chuck.goolsbee.org  goolsbee.org, serving useless content from an undisclosed location since 1997

December 31, 2016

Hacked By GeNErAL

Filed under: Apple,Technology,Thoughts,Writing — chuck goolsbee @ 4:10 am

~!Hacked By GeNErAL alias Mathis!~

Hacked By GeNErAL

 

Greetz : Kuroi’SH, RxR, ~

\!/Just for Fun ~Hacked By GeNErAL\!/

Hacked By GeNErAL! !

November 28, 2011

Economic Benefits and Flawed Logic

Filed under: Apple,Datacenter,Technology,Thoughts — chuck goolsbee @ 5:00 am
A steaming pile of tired old recycled bullshit.
A steaming pile of tired old recycled bullshit.

Don Montalvo (who knows me via Mac-Mgrs) shared a link with me on Twitter and asked my thoughts on the subject of economic impact of large scale datacenters in rural areas. I’ve written about the importance of, and the ideal sites for datacenters in rural America before, but I’ve never touched on this line of thinking that seems to be popping up more and more often, and is exemplified by this article:

“Datacenters are a boondoggle for rural America because they don’t produce more than a handful of jobs.”

In the article Don shared with me the target is Apple and its datacenter in Maiden, North Carolina. But I’ve seen the same sort of meme bandied about for Google, Amazon, Facebook, and every other player in the large-scale datacenter game. This whole line of thinking is fundamentally flawed in two major ways: It focuses on numbers without looking at value; and it is founded on an economic fallacy. It represents lazy journalism – slapping preconceived notions onto a situation without any real effort to find facts or report truth.

Rural America needs jobs. The mills and mines of yore are gone – and they are NEVER coming back. Small town America grew up around agriculture and resource industries. Farms have become industrialized and resources are gone. The timber is gone. The salmon is gone. The copper is gone. The gold is gone. The Mills and Mines are closed. The jobs associated with those industries are gone. Nothing is going to bring these jobs back. (The same can be said for manufacturing jobs in the rust belt.)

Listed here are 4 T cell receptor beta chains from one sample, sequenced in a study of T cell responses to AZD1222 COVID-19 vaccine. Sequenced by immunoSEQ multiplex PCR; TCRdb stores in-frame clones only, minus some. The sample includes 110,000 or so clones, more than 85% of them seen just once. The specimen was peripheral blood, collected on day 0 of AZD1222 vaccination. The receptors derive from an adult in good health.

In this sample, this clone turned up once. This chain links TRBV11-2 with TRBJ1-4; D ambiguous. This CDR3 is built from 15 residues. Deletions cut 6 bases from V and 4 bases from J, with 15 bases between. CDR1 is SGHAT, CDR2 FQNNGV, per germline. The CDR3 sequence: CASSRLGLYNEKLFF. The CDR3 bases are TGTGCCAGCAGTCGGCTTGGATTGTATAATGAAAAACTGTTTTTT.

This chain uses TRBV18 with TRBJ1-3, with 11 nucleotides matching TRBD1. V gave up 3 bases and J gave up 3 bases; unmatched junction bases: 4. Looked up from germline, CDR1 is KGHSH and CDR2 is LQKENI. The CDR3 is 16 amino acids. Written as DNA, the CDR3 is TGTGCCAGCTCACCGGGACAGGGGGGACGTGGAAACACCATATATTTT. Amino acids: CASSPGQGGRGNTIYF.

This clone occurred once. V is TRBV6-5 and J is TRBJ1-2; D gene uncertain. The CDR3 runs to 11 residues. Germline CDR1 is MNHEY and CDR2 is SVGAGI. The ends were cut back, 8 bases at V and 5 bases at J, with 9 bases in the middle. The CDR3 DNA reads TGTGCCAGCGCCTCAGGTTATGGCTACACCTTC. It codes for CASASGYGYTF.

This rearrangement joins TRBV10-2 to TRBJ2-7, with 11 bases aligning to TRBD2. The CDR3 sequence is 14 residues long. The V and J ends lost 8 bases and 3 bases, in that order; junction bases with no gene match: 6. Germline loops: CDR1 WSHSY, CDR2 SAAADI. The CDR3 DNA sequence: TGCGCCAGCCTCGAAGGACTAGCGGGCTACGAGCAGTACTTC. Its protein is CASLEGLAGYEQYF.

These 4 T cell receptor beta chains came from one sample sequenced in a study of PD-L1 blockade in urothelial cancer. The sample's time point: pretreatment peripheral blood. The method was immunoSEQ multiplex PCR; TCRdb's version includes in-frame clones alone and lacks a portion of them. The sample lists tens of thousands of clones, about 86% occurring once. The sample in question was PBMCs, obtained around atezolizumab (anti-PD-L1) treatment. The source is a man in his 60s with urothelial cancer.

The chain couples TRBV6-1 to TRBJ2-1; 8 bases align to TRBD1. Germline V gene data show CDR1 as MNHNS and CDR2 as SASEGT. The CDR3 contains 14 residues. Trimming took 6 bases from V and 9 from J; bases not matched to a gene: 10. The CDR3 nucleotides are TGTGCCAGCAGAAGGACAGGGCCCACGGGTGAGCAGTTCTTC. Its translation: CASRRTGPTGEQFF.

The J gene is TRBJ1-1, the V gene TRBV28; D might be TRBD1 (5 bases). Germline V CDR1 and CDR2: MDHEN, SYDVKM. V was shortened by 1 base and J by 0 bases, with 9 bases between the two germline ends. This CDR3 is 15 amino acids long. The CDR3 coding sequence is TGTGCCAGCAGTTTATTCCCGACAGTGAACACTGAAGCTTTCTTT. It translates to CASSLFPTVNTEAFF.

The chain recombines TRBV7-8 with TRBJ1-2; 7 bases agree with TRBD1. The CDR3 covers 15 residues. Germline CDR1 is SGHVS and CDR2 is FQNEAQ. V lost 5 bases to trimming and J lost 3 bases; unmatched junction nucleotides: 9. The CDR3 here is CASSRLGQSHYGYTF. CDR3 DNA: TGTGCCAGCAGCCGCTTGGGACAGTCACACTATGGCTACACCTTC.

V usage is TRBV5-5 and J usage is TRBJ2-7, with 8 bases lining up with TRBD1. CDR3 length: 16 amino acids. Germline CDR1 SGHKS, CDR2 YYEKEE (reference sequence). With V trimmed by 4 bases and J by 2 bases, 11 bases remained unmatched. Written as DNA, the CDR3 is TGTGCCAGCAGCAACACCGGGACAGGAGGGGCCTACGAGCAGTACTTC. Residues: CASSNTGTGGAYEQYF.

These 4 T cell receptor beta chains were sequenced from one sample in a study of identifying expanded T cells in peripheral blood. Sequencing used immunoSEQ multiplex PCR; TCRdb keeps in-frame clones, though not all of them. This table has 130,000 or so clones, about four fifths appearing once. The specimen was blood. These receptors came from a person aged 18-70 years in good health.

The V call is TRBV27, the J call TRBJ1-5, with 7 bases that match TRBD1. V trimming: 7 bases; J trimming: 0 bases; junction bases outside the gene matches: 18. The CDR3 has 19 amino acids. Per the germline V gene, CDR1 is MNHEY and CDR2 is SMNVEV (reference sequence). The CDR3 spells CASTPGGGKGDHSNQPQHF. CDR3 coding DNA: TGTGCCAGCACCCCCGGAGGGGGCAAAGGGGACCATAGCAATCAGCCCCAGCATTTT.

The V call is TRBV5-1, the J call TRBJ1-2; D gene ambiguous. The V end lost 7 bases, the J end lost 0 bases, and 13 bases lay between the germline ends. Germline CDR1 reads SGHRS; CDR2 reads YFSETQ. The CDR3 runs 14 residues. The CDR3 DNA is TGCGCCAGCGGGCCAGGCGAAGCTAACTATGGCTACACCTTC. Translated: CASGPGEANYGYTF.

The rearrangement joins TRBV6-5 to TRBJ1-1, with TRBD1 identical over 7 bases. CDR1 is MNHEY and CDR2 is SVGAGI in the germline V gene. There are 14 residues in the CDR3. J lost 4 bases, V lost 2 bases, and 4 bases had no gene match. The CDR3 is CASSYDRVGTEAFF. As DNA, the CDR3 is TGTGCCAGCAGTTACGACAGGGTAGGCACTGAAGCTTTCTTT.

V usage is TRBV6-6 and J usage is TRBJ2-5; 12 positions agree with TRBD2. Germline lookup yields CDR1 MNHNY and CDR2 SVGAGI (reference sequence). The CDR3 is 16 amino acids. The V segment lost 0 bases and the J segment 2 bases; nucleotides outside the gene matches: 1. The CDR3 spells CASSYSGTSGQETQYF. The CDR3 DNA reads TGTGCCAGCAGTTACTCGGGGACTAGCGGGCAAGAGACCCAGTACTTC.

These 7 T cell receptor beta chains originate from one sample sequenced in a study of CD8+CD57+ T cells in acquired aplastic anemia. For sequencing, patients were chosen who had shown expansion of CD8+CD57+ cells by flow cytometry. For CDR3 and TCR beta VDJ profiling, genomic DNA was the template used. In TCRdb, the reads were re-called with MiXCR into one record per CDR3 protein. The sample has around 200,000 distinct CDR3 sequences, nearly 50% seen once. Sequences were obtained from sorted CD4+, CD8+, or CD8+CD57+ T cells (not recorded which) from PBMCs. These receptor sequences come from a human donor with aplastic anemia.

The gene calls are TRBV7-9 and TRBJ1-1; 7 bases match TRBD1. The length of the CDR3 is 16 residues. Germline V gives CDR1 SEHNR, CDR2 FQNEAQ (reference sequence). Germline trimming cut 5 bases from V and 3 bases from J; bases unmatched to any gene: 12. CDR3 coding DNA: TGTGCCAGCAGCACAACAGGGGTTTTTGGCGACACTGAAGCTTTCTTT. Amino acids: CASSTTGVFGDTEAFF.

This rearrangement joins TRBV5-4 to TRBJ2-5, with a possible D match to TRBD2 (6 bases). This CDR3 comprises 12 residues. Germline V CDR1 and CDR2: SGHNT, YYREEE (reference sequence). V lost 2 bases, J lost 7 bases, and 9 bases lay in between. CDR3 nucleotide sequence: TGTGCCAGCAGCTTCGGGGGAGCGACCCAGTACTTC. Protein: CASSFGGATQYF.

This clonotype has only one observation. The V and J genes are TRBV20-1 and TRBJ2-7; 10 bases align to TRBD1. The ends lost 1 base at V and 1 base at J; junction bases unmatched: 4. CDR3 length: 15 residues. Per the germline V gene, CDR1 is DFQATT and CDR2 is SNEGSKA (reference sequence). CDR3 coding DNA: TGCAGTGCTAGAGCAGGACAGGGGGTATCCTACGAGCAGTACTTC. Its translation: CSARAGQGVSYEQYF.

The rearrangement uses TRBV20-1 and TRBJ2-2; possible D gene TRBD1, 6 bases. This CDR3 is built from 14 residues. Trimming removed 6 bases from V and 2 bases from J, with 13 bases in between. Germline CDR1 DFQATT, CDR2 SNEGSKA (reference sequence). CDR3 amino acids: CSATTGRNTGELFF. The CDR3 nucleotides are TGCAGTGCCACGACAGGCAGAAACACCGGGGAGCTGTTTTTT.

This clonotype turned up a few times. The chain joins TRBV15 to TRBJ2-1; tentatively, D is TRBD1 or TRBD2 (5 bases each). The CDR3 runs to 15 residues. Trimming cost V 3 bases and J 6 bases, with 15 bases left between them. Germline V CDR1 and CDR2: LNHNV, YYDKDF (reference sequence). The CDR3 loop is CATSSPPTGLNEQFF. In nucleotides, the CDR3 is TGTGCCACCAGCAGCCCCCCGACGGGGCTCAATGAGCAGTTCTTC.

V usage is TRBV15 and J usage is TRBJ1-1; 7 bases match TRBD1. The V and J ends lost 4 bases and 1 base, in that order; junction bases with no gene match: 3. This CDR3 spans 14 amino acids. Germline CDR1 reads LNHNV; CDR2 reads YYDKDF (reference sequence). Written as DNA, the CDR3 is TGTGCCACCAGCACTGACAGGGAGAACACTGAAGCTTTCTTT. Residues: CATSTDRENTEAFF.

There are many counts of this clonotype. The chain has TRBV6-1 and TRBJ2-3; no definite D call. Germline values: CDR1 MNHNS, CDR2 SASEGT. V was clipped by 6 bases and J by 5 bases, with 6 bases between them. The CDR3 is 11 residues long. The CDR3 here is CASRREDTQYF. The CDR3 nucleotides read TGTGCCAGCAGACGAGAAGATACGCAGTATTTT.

Datacenters do bring huge numbers of construction jobs. The cost of building a datacenter is often 10X more than a comparable-sized building. These are not simple warehouse-style buildings – they are specialty structures using high-value materials and extensive electrical and mechanical systems. They take far longer to build than comparable-sized structures. Datacenter projects often last for years, rather than the weeks or months required to build a an office building, store, or a warehouse. They employ hundreds of electricians, plumbers & pipe-fitters, sheet metal workers, ironworkers, concrete specialists, fiber-optic techs, and many other trades. Most of these are high-paying, Union jobs. When a Datacenter project lands in a small town the economic impacts are significant. All those construction workers have to live, eat, shop, drink, and recreate locally. They often bring families into town with them as the project has them there for at least a year, perhaps more. Very few, if any journalists ever even think about these facts, much less report them.